*Your full milk volume doesn’t come in for 3-5 days. Why? Because baby’s stomach holds about one teaspoon at birth – I’m talking Thanksgiving dinner stuffed at 1 teaspoon. Baby is learning to latch, suck, swallow, and suck/swallow/breathe all at once. Having a lot to swallow just doesn’t help things. As baby becomes proficient at suck/swallow/breathe/etc., baby’s stomach size increases; once your full milk volume is in (between day 3 and 7 after birth), baby’s stomach is about the size of a golf ball. (Note – if your milk volume isn’t in by 5 days after birth, a lactation professional should be consulted and some sort of supplement should be considered – not required, but considered, based on baby’s condition.) The first milk you produce starting at about 20 weeks of pregnancy is enough – baby wants to eat often because human milk is easily and quickly digested by humans! Every 2 hours is normal, so is cluster-feeding (on for 10 minutes, off for 30, repeat several times), it’s not unheard of for a young baby to nurse 20 or more times in 24 hours!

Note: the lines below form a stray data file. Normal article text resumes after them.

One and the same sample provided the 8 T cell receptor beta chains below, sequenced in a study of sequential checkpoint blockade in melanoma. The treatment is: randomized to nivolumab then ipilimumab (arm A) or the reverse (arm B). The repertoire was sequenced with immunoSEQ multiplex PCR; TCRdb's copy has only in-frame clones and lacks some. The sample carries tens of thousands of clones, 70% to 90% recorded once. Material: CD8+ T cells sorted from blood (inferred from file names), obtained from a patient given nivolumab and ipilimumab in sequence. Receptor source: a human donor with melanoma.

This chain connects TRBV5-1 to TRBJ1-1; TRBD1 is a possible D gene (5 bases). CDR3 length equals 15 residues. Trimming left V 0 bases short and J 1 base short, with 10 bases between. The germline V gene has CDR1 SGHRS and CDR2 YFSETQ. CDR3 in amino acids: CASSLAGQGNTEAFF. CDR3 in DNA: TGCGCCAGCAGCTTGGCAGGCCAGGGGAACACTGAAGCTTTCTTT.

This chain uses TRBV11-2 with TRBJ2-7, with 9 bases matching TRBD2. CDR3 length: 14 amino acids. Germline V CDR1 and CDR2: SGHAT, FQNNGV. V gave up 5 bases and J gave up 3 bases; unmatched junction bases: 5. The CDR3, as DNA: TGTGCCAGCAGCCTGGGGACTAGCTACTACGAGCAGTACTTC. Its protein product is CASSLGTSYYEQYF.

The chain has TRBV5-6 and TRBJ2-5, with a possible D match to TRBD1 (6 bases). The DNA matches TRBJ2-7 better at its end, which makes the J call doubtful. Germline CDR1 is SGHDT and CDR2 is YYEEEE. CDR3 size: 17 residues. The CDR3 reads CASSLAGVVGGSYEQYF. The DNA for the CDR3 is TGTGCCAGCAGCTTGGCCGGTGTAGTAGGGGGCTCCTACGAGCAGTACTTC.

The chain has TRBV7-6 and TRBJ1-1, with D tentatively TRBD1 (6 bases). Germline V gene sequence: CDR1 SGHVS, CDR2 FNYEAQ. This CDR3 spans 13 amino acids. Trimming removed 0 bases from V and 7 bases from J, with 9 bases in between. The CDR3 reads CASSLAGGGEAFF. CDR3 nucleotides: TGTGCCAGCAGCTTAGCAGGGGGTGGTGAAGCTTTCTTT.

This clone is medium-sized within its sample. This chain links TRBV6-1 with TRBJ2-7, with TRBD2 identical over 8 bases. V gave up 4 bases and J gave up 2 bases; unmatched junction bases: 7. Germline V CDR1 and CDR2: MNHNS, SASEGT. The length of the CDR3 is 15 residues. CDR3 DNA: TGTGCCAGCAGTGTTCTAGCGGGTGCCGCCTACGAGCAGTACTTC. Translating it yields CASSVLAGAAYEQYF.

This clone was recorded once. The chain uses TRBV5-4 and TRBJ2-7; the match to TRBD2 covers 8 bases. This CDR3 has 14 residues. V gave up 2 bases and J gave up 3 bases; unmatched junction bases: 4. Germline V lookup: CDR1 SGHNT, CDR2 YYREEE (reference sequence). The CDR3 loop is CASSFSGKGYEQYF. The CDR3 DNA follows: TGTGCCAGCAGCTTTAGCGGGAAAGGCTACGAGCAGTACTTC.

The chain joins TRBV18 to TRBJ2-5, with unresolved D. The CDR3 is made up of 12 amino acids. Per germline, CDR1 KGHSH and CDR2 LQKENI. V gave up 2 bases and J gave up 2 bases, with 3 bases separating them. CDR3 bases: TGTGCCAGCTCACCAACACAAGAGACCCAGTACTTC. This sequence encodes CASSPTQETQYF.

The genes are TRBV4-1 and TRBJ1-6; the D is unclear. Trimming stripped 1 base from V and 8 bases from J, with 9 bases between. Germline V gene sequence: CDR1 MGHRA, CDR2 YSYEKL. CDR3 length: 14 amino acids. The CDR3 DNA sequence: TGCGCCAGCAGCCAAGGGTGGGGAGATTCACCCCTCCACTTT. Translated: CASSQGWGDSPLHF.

*On that note, nursing 11 times or more in the first 24 hours decreases baby’s likelihood of developing jaundice (to less than 5% chance), improves your perception of your supply and how you feel breastfeeding is going (moms notoriously think things are going horribly, when really – they’re doing well), and babies have significantly more milk transfer in the first week (2x or more in some cases) than babies who nurse less than 11 times in the first 24 hours. (I struggle with this tidbit, because it encourages looking at a clock and not at the baby… but I think it gets the point across that newborns nurse a LOT.)